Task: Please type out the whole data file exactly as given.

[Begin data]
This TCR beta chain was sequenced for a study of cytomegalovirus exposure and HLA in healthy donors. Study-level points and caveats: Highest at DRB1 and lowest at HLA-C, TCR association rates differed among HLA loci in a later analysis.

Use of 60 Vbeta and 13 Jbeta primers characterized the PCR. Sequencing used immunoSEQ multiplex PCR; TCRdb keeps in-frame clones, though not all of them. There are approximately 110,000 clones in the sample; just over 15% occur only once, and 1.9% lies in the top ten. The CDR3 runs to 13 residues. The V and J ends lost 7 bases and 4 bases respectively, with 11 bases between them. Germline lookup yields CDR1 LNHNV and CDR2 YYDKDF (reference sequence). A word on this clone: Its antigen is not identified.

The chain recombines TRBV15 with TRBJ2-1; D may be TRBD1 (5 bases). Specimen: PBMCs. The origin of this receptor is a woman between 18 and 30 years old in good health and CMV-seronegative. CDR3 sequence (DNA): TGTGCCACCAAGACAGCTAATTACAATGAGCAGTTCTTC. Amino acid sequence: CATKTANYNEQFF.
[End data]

This TCR beta chain was sequenced for a study of cytomegalovirus exposure and HLA in healthy donors. Study-level points and caveats: Highest at DRB1 and lowest at HLA-C, TCR association rates differed among HLA loci in a later analysis.

Use of 60 Vbeta and 13 Jbeta primers characterized the PCR. Sequencing used immunoSEQ multiplex PCR; TCRdb keeps in-frame clones, though not all of them. There are approximately 110,000 clones in the sample; just over 15% occur only once, and 1.9% lies in the top ten. The CDR3 runs to 13 residues. The V and J ends lost 7 bases and 4 bases respectively, with 11 bases between them. Germline lookup yields CDR1 LNHNV and CDR2 YYDKDF (reference sequence). A word on this clone: Its antigen is not identified.

The chain recombines TRBV15 with TRBJ2-1; D may be TRBD1 (5 bases). Specimen: PBMCs. The origin of this receptor is a woman between 18 and 30 years old in good health and CMV-seronegative. CDR3 sequence (DNA): TGTGCCACCAAGACAGCTAATTACAATGAGCAGTTCTTC. Amino acid sequence: CATKTANYNEQFF.